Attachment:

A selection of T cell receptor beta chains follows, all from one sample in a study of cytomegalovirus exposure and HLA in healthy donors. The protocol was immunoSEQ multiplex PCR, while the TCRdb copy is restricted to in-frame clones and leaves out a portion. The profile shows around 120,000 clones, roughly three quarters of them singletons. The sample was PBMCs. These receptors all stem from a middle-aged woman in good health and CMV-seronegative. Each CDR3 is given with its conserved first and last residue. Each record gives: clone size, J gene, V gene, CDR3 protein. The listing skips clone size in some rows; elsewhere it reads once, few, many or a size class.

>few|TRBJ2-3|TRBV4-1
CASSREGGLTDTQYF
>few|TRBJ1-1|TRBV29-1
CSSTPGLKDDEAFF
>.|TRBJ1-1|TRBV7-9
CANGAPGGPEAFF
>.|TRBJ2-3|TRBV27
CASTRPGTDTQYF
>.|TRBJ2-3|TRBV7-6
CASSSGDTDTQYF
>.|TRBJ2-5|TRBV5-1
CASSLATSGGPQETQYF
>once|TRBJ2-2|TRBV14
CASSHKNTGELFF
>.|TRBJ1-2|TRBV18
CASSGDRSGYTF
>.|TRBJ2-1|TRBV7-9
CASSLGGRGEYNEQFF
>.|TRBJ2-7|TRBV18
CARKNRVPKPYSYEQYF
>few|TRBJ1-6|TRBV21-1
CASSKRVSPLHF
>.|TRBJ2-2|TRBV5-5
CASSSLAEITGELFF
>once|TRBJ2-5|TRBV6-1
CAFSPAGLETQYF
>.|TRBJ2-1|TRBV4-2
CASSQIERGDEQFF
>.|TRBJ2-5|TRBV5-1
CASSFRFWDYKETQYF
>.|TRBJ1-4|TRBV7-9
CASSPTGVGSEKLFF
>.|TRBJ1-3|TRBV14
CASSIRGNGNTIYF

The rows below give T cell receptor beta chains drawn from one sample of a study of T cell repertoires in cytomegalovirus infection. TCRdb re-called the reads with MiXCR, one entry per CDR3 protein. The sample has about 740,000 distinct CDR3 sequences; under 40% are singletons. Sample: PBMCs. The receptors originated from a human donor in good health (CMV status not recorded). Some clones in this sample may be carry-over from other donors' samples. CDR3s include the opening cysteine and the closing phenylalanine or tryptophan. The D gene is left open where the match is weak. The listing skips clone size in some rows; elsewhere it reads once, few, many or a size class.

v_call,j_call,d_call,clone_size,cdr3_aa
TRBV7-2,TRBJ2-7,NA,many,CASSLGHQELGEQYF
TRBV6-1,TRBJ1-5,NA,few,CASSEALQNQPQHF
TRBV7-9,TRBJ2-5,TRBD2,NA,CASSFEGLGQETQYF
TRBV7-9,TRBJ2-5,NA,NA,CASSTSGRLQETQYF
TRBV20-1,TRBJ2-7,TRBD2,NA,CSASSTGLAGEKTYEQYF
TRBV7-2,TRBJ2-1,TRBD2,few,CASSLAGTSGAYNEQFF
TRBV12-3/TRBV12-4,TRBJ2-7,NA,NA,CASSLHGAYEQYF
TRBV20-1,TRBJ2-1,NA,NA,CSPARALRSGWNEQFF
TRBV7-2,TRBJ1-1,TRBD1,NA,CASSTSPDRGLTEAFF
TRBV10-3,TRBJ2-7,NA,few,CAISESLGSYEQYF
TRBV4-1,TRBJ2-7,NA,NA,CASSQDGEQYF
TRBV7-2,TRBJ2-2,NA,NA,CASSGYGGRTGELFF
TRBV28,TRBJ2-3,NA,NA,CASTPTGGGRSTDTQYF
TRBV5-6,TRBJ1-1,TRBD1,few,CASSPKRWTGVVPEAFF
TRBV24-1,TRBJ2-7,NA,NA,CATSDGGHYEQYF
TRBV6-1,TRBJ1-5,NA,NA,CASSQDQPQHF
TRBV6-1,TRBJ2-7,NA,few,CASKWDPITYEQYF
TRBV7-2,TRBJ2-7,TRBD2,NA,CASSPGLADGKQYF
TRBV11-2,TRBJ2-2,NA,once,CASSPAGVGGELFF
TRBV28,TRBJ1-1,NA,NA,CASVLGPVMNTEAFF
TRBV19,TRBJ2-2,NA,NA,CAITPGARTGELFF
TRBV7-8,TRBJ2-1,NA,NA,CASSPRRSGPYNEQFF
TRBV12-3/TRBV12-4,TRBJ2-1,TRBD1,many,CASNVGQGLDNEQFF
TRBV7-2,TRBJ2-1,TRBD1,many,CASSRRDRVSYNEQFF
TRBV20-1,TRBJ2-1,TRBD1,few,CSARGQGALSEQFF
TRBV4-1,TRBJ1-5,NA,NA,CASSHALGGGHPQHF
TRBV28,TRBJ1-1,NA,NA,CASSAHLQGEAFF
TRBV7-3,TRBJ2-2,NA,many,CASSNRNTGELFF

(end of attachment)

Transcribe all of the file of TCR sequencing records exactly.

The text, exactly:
A selection of T cell receptor beta chains follows, all from one sample in a study of cytomegalovirus exposure and HLA in healthy donors. The protocol was immunoSEQ multiplex PCR, while the TCRdb copy is restricted to in-frame clones and leaves out a portion. The profile shows around 120,000 clones, roughly three quarters of them singletons. The sample was PBMCs. These receptors all stem from a middle-aged woman in good health and CMV-seronegative. Each CDR3 is given with its conserved first and last residue. Each record gives: clone size, J gene, V gene, CDR3 protein. The listing skips clone size in some rows; elsewhere it reads once, few, many or a size class.

>few|TRBJ2-3|TRBV4-1
CASSREGGLTDTQYF
>few|TRBJ1-1|TRBV29-1
CSSTPGLKDDEAFF
>.|TRBJ1-1|TRBV7-9
CANGAPGGPEAFF
>.|TRBJ2-3|TRBV27
CASTRPGTDTQYF
>.|TRBJ2-3|TRBV7-6
CASSSGDTDTQYF
>.|TRBJ2-5|TRBV5-1
CASSLATSGGPQETQYF
>once|TRBJ2-2|TRBV14
CASSHKNTGELFF
>.|TRBJ1-2|TRBV18
CASSGDRSGYTF
>.|TRBJ2-1|TRBV7-9
CASSLGGRGEYNEQFF
>.|TRBJ2-7|TRBV18
CARKNRVPKPYSYEQYF
>few|TRBJ1-6|TRBV21-1
CASSKRVSPLHF
>.|TRBJ2-2|TRBV5-5
CASSSLAEITGELFF
>once|TRBJ2-5|TRBV6-1
CAFSPAGLETQYF
>.|TRBJ2-1|TRBV4-2
CASSQIERGDEQFF
>.|TRBJ2-5|TRBV5-1
CASSFRFWDYKETQYF
>.|TRBJ1-4|TRBV7-9
CASSPTGVGSEKLFF
>.|TRBJ1-3|TRBV14
CASSIRGNGNTIYF

The rows below give T cell receptor beta chains drawn from one sample of a study of T cell repertoires in cytomegalovirus infection. TCRdb re-called the reads with MiXCR, one entry per CDR3 protein. The sample has about 740,000 distinct CDR3 sequences; under 40% are singletons. Sample: PBMCs. The receptors originated from a human donor in good health (CMV status not recorded). Some clones in this sample may be carry-over from other donors' samples. CDR3s include the opening cysteine and the closing phenylalanine or tryptophan. The D gene is left open where the match is weak. The listing skips clone size in some rows; elsewhere it reads once, few, many or a size class.

v_call,j_call,d_call,clone_size,cdr3_aa
TRBV7-2,TRBJ2-7,NA,many,CASSLGHQELGEQYF
TRBV6-1,TRBJ1-5,NA,few,CASSEALQNQPQHF
TRBV7-9,TRBJ2-5,TRBD2,NA,CASSFEGLGQETQYF
TRBV7-9,TRBJ2-5,NA,NA,CASSTSGRLQETQYF
TRBV20-1,TRBJ2-7,TRBD2,NA,CSASSTGLAGEKTYEQYF
TRBV7-2,TRBJ2-1,TRBD2,few,CASSLAGTSGAYNEQFF
TRBV12-3/TRBV12-4,TRBJ2-7,NA,NA,CASSLHGAYEQYF
TRBV20-1,TRBJ2-1,NA,NA,CSPARALRSGWNEQFF
TRBV7-2,TRBJ1-1,TRBD1,NA,CASSTSPDRGLTEAFF
TRBV10-3,TRBJ2-7,NA,few,CAISESLGSYEQYF
TRBV4-1,TRBJ2-7,NA,NA,CASSQDGEQYF
TRBV7-2,TRBJ2-2,NA,NA,CASSGYGGRTGELFF
TRBV28,TRBJ2-3,NA,NA,CASTPTGGGRSTDTQYF
TRBV5-6,TRBJ1-1,TRBD1,few,CASSPKRWTGVVPEAFF
TRBV24-1,TRBJ2-7,NA,NA,CATSDGGHYEQYF
TRBV6-1,TRBJ1-5,NA,NA,CASSQDQPQHF
TRBV6-1,TRBJ2-7,NA,few,CASKWDPITYEQYF
TRBV7-2,TRBJ2-7,TRBD2,NA,CASSPGLADGKQYF
TRBV11-2,TRBJ2-2,NA,once,CASSPAGVGGELFF
TRBV28,TRBJ1-1,NA,NA,CASVLGPVMNTEAFF
TRBV19,TRBJ2-2,NA,NA,CAITPGARTGELFF
TRBV7-8,TRBJ2-1,NA,NA,CASSPRRSGPYNEQFF
TRBV12-3/TRBV12-4,TRBJ2-1,TRBD1,many,CASNVGQGLDNEQFF
TRBV7-2,TRBJ2-1,TRBD1,many,CASSRRDRVSYNEQFF
TRBV20-1,TRBJ2-1,TRBD1,few,CSARGQGALSEQFF
TRBV4-1,TRBJ1-5,NA,NA,CASSHALGGGHPQHF
TRBV28,TRBJ1-1,NA,NA,CASSAHLQGEAFF
TRBV7-3,TRBJ2-2,NA,many,CASSNRNTGELFF